Buren—Lyotard—The Written Word

Although it’s not clear if this is a direct response to Lyotard’s exploration of his work (Lyotard, 1979; Lyotard, 1981) Buren made his own statement about why he produces texts and what purposes these texts serve.

This piece, Why Write? comes across as almost reductively prosaic in its presentation of the facts of writing that Buren considers relevant. The types of writing that he undertakes are literally enumerated and defined: 1 Necessity, 2 Urgency, 3 Reflection, 4 Commissions, and, 5 Pleasure.

He states that “what a visual work has to ‘say,’ if anything, cannot be reduced to any other ‘saying.’” (Buren, 1982, p.109) The act of writing and its remnant, the text, are disabused of the function of complementing the work of art, in the way I believe Lyotard proposes for Buren’s work.

My writing shouldn’t obscure the fact that my main activity is tied to the ambition of making visible the “not-yet-seen”: the two activities can neither be isolated or confused. Although one has the mad desire of flushing out the “not-yet-seen,” the other could never aspire to express the “not-yet-said.” (Buren, 1982, p.108)

The function of the writing for Buren is to act as a sort of testing ground for the work of art. In Buren’s case, at least, the work of art is (textually?) “silent” – the writings about them act as a “baptism of fire” (à la Nietszche?) from which the effective work of art will emerge unscathed:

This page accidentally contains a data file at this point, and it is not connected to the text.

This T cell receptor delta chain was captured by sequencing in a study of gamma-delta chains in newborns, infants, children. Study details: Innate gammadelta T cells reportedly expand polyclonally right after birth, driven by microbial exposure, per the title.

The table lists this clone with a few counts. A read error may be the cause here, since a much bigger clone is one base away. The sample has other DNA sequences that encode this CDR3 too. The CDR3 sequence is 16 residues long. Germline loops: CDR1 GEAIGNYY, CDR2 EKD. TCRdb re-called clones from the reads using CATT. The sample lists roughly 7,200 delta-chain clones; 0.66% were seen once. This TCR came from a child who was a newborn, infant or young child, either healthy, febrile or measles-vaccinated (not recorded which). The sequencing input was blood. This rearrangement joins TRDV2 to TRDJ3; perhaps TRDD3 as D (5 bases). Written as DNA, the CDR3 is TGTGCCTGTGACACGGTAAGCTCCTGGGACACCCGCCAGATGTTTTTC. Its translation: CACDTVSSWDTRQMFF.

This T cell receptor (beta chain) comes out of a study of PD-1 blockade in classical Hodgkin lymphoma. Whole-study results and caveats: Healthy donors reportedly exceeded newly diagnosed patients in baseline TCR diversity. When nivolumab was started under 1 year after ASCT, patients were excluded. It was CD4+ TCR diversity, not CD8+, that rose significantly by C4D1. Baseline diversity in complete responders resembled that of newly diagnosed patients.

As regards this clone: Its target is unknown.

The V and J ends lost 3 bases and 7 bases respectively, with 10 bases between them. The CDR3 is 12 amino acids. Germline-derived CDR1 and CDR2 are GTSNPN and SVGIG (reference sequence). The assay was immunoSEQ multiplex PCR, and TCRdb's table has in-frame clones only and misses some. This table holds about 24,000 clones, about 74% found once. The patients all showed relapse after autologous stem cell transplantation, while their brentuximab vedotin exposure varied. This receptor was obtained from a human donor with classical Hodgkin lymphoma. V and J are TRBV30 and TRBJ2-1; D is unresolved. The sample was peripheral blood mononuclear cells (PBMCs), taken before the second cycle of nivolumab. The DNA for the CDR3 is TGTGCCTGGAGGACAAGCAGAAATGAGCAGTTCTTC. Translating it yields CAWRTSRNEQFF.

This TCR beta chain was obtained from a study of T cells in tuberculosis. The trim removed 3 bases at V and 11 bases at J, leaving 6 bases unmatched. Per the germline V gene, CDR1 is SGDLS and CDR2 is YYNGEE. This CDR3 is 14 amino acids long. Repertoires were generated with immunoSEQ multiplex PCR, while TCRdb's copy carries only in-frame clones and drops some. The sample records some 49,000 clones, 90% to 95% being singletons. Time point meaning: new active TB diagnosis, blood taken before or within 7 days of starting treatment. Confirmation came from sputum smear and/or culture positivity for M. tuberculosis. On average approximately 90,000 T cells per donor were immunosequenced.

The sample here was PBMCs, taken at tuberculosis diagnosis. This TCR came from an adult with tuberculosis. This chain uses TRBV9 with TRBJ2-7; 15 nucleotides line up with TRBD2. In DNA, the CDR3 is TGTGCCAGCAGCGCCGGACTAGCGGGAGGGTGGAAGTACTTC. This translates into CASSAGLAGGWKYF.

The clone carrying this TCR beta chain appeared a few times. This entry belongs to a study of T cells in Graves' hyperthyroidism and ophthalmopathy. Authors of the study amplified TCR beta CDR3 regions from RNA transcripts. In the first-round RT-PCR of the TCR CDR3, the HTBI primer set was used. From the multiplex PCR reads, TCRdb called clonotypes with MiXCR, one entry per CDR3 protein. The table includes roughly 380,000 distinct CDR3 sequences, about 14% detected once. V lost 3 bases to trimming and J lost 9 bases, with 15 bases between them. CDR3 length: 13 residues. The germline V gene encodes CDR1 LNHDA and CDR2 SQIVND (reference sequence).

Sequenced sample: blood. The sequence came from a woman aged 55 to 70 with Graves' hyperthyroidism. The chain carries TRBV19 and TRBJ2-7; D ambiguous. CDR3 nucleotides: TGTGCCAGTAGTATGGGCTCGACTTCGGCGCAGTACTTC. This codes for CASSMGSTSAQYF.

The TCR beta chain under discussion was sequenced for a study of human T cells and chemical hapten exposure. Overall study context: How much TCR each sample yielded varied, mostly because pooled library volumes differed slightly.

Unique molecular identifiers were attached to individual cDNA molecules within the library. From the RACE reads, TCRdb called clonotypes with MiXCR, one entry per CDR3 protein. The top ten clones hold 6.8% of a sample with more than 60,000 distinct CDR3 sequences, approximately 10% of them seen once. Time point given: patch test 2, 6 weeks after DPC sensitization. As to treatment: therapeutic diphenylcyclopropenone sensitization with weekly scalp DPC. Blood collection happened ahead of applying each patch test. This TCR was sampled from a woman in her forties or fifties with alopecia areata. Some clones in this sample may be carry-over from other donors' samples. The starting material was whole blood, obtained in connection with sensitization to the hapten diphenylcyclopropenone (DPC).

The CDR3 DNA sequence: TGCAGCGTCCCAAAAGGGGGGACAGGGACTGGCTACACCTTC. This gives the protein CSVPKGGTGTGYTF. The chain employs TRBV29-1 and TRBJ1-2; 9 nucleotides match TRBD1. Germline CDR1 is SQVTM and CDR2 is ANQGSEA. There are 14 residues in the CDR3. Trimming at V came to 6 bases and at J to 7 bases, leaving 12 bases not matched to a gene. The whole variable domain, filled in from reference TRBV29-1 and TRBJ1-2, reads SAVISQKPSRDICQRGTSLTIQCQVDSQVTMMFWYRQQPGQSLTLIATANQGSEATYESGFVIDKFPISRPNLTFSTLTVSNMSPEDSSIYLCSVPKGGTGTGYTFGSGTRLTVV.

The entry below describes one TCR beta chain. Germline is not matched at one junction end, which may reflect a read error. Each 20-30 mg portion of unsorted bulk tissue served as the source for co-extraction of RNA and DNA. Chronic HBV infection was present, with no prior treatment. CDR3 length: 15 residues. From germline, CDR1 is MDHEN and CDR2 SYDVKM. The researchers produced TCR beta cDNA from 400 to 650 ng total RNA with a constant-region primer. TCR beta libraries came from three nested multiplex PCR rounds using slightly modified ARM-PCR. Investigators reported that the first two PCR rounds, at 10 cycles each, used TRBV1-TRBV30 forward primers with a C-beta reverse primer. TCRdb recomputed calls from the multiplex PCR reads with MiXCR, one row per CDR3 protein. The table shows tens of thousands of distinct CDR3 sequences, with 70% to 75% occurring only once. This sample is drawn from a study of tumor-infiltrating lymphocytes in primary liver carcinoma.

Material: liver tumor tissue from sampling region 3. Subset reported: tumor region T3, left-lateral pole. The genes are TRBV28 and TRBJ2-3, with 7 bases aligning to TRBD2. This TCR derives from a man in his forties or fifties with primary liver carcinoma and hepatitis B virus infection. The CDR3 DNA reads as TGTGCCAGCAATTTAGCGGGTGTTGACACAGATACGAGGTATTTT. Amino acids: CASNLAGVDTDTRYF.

… only those which can emerge intact or reinforced manage to prove that they have something to “say” beyond the written word. (Buren, 1982, p.109)

This seems to suggest a necessary synergy between the work and the text, that the text serves to justify and promote the work to a new state. However, the text is never the artwork in a very real sense – the difference between the artwork and writing is described as “the uncrossable and impossible distance between the two ways of saying.” (Buren, 1982, p.109)

He finishes by making the pointed remark that “if I put time and care into my writing, it’s because I feel that words have a certain strength, and their power shouldn’t be monopolised by so-called specialists.” (Buren, 1982, p.109) Exactly who he is directing this to is unclear, but I can believe it could easily be towards Lyotard’s co-option of his work.

I suspect that Buren is talking about his artworks in-particular, rather than about art in general here. He may also be reacting to some other critic, I don’t know the context of the piece, Buren may have had many critics in mind, Lyotard may be completely irrelevant here. But I think Buren’s conception of writing is an interesting adjunct to his work and obviously provides some useful background to it.

  • BUREN, Daniel (1982). Why Write? Art Journal, vol. 42, no. 2 (Summer). pp.108–109.
  • LYOTARD, Jean-François (1979). Preliminary Notes on the Pragmatic of Works: Daniel Buren. October vol. 10 (Autumn). pp. 59–67.
  • LYOTARD, Jean-François (1981). The Works and Writings of Daniel Buren: An Introduction to the Philosophy of Contemporary Art. Artforum International no. 19 (February). pp. 56–64.
Creative Commons License
Buren—Lyotard—The Written Word by escdotdot is licensed under a Creative Commons Attribution 4.0 International